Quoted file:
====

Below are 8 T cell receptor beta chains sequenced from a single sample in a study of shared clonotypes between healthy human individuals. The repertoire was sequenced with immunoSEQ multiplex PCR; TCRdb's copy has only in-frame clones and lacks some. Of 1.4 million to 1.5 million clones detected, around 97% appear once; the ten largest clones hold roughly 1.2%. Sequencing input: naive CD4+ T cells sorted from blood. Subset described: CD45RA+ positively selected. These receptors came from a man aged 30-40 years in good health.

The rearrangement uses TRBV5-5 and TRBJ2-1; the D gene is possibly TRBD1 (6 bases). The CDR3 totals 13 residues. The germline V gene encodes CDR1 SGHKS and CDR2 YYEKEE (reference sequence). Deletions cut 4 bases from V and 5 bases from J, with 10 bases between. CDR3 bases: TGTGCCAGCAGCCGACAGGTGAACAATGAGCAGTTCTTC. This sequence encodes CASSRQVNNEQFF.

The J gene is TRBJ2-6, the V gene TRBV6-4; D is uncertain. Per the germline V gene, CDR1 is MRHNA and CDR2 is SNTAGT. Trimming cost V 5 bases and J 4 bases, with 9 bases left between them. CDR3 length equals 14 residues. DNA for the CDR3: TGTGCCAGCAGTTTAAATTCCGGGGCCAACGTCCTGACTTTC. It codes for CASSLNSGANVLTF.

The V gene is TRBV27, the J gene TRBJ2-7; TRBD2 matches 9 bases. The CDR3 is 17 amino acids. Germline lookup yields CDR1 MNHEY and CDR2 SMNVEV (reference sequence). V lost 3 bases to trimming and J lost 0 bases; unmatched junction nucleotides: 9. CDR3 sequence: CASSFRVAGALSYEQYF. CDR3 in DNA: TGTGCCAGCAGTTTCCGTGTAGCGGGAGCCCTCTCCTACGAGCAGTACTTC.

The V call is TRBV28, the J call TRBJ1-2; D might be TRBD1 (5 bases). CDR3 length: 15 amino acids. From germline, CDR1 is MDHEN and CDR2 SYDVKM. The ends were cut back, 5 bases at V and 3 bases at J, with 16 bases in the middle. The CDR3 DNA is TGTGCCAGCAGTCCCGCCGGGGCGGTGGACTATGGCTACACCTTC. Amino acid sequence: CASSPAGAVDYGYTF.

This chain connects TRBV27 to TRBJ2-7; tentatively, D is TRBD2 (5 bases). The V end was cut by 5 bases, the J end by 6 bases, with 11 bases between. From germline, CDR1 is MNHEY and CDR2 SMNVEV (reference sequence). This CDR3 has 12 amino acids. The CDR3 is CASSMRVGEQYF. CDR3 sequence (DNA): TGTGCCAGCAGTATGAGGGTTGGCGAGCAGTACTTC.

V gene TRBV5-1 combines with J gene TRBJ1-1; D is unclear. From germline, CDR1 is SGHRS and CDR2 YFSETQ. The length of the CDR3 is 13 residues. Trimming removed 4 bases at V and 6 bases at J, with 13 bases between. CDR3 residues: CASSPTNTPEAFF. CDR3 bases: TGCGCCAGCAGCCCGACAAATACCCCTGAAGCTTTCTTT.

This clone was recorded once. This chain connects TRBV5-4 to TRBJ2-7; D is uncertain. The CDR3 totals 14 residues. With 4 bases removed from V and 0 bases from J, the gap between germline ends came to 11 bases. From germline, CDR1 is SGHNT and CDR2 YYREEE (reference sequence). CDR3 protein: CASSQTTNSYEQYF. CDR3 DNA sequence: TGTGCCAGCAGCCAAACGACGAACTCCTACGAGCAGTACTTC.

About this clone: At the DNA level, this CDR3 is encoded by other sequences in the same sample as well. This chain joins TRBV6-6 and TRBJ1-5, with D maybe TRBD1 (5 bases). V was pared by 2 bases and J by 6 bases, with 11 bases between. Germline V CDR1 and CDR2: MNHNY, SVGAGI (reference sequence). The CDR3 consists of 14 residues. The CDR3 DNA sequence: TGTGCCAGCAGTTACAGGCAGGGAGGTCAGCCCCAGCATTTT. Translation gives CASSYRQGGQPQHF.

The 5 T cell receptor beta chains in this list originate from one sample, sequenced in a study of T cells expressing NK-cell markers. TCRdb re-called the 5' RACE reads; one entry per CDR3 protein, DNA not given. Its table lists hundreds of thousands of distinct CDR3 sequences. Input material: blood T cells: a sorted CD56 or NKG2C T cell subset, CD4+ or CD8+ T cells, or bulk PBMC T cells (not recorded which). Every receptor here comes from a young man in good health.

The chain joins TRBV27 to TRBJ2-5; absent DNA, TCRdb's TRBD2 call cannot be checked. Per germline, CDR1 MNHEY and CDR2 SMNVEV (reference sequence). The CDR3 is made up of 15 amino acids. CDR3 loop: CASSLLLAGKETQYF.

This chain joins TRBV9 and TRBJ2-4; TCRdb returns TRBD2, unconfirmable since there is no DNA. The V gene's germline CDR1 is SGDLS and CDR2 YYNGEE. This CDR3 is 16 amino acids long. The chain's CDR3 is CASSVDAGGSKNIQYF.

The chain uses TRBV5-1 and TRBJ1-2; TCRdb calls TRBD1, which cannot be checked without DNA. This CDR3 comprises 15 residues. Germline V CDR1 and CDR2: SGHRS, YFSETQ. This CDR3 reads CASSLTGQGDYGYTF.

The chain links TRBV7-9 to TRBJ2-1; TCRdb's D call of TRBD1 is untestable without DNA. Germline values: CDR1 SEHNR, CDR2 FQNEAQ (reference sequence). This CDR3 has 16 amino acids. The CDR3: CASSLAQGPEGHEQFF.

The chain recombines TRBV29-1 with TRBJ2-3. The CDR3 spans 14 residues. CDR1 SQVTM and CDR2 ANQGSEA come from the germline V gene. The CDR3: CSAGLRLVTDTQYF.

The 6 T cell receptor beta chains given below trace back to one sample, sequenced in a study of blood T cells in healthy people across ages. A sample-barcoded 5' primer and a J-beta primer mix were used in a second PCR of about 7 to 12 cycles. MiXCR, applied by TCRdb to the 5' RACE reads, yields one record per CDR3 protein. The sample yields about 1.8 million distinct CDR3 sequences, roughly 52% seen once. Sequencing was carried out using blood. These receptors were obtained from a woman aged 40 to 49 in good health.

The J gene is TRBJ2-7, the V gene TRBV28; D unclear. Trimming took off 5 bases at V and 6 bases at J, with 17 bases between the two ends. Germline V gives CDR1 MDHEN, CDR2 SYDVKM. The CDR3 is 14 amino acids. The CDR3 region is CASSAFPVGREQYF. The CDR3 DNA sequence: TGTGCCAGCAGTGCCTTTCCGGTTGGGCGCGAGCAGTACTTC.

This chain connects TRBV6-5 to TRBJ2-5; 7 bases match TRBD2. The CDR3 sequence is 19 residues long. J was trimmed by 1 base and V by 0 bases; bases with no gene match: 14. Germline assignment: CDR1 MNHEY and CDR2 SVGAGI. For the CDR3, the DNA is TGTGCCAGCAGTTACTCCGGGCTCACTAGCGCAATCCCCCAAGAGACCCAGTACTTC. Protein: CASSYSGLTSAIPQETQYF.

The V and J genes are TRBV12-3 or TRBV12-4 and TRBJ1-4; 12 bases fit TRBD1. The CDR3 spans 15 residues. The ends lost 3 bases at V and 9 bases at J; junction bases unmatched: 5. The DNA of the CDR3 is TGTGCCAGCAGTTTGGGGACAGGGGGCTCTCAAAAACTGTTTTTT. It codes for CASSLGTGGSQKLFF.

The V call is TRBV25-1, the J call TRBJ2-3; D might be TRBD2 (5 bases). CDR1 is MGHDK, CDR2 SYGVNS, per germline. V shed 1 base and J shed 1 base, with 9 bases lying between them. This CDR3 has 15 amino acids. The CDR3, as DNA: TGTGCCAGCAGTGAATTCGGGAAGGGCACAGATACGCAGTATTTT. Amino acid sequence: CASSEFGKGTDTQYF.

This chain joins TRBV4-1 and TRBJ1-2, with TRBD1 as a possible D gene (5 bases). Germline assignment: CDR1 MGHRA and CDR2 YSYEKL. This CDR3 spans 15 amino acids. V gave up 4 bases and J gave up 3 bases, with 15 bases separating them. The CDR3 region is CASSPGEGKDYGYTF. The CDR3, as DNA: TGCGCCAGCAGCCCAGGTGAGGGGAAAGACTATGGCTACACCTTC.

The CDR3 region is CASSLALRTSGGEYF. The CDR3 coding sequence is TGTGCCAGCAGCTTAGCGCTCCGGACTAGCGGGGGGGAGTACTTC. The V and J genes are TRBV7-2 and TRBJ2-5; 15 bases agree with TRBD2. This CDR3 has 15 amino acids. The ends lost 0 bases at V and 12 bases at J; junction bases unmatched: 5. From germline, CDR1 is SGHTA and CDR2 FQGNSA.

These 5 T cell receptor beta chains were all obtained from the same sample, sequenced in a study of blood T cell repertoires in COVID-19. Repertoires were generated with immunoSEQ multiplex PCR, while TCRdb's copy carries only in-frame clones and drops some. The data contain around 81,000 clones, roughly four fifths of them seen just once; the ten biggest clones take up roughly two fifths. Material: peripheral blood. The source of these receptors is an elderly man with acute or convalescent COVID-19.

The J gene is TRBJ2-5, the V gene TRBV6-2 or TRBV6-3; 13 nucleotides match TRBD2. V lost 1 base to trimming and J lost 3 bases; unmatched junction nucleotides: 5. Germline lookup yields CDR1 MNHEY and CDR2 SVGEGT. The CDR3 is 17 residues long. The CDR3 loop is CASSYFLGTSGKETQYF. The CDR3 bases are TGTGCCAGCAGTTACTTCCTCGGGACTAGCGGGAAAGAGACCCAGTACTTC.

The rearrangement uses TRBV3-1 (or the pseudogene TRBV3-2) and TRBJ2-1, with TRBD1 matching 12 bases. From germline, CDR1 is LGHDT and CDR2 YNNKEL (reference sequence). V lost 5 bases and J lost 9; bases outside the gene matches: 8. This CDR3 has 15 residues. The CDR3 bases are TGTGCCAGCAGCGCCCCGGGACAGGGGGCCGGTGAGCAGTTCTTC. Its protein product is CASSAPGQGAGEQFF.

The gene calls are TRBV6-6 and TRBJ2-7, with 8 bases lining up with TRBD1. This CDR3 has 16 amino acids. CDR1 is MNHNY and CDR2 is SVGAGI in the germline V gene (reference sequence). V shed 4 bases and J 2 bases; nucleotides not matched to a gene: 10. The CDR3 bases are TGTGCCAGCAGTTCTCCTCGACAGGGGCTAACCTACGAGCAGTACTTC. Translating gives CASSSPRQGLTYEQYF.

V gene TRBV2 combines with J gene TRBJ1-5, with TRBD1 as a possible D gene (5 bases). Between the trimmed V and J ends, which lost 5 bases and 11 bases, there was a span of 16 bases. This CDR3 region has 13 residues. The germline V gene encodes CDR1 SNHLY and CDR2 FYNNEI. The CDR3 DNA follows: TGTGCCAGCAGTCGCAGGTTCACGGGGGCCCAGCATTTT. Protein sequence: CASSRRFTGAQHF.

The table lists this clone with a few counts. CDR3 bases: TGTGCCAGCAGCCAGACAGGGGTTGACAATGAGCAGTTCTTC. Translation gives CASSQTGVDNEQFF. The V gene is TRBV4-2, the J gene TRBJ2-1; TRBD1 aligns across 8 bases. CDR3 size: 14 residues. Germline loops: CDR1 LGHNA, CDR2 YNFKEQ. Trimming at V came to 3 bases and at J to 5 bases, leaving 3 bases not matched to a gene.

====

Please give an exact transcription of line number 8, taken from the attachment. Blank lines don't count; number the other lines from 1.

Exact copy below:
This clone was recorded once. This chain connects TRBV5-4 to TRBJ2-7; D is uncertain. The CDR3 totals 14 residues. With 4 bases removed from V and 0 bases from J, the gap between germline ends came to 11 bases. From germline, CDR1 is SGHNT and CDR2 YYREEE (reference sequence). CDR3 protein: CASSQTTNSYEQYF. CDR3 DNA sequence: TGTGCCAGCAGCCAAACGACGAACTCCTACGAGCAGTACTTC.